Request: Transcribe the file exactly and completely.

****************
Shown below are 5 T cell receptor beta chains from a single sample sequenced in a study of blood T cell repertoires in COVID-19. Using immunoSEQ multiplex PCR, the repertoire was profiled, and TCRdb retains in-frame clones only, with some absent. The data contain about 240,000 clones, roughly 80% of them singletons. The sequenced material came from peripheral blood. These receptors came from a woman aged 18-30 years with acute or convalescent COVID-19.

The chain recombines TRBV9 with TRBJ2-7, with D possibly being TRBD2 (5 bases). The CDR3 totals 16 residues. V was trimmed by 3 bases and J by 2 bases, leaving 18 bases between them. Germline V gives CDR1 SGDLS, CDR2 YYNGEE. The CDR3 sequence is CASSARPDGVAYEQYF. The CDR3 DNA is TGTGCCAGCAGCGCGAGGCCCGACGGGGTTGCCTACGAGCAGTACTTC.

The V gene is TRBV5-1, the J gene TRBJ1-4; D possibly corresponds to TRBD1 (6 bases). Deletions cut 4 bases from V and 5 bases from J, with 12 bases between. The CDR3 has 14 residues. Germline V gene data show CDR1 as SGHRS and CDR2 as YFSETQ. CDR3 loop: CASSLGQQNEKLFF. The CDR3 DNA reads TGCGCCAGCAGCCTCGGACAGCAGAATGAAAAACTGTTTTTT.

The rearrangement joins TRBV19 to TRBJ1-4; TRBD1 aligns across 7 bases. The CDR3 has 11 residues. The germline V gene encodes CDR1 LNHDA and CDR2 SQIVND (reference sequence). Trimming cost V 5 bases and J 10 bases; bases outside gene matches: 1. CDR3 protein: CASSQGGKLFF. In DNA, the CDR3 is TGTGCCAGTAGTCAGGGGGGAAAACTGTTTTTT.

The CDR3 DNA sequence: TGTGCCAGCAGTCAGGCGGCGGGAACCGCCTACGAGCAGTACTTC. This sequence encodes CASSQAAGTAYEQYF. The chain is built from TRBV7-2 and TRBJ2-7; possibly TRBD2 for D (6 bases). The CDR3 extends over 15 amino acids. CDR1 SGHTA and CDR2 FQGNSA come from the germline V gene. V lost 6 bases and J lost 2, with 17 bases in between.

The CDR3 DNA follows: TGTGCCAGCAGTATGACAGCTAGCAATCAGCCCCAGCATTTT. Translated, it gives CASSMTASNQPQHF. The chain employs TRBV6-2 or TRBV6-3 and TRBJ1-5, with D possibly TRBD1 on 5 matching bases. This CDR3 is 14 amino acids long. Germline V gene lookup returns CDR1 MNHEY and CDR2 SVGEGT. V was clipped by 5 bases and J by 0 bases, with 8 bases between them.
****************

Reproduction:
Shown below are 5 T cell receptor beta chains from a single sample sequenced in a study of blood T cell repertoires in COVID-19. Using immunoSEQ multiplex PCR, the repertoire was profiled, and TCRdb retains in-frame clones only, with some absent. The data contain about 240,000 clones, roughly 80% of them singletons. The sequenced material came from peripheral blood. These receptors came from a woman aged 18-30 years with acute or convalescent COVID-19.

The chain recombines TRBV9 with TRBJ2-7, with D possibly being TRBD2 (5 bases). The CDR3 totals 16 residues. V was trimmed by 3 bases and J by 2 bases, leaving 18 bases between them. Germline V gives CDR1 SGDLS, CDR2 YYNGEE. The CDR3 sequence is CASSARPDGVAYEQYF. The CDR3 DNA is TGTGCCAGCAGCGCGAGGCCCGACGGGGTTGCCTACGAGCAGTACTTC.

The V gene is TRBV5-1, the J gene TRBJ1-4; D possibly corresponds to TRBD1 (6 bases). Deletions cut 4 bases from V and 5 bases from J, with 12 bases between. The CDR3 has 14 residues. Germline V gene data show CDR1 as SGHRS and CDR2 as YFSETQ. CDR3 loop: CASSLGQQNEKLFF. The CDR3 DNA reads TGCGCCAGCAGCCTCGGACAGCAGAATGAAAAACTGTTTTTT.

The rearrangement joins TRBV19 to TRBJ1-4; TRBD1 aligns across 7 bases. The CDR3 has 11 residues. The germline V gene encodes CDR1 LNHDA and CDR2 SQIVND (reference sequence). Trimming cost V 5 bases and J 10 bases; bases outside gene matches: 1. CDR3 protein: CASSQGGKLFF. In DNA, the CDR3 is TGTGCCAGTAGTCAGGGGGGAAAACTGTTTTTT.

The CDR3 DNA sequence: TGTGCCAGCAGTCAGGCGGCGGGAACCGCCTACGAGCAGTACTTC. This sequence encodes CASSQAAGTAYEQYF. The chain is built from TRBV7-2 and TRBJ2-7; possibly TRBD2 for D (6 bases). The CDR3 extends over 15 amino acids. CDR1 SGHTA and CDR2 FQGNSA come from the germline V gene. V lost 6 bases and J lost 2, with 17 bases in between.

The CDR3 DNA follows: TGTGCCAGCAGTATGACAGCTAGCAATCAGCCCCAGCATTTT. Translated, it gives CASSMTASNQPQHF. The chain employs TRBV6-2 or TRBV6-3 and TRBJ1-5, with D possibly TRBD1 on 5 matching bases. This CDR3 is 14 amino acids long. Germline V gene lookup returns CDR1 MNHEY and CDR2 SVGEGT. V was clipped by 5 bases and J by 0 bases, with 8 bases between them.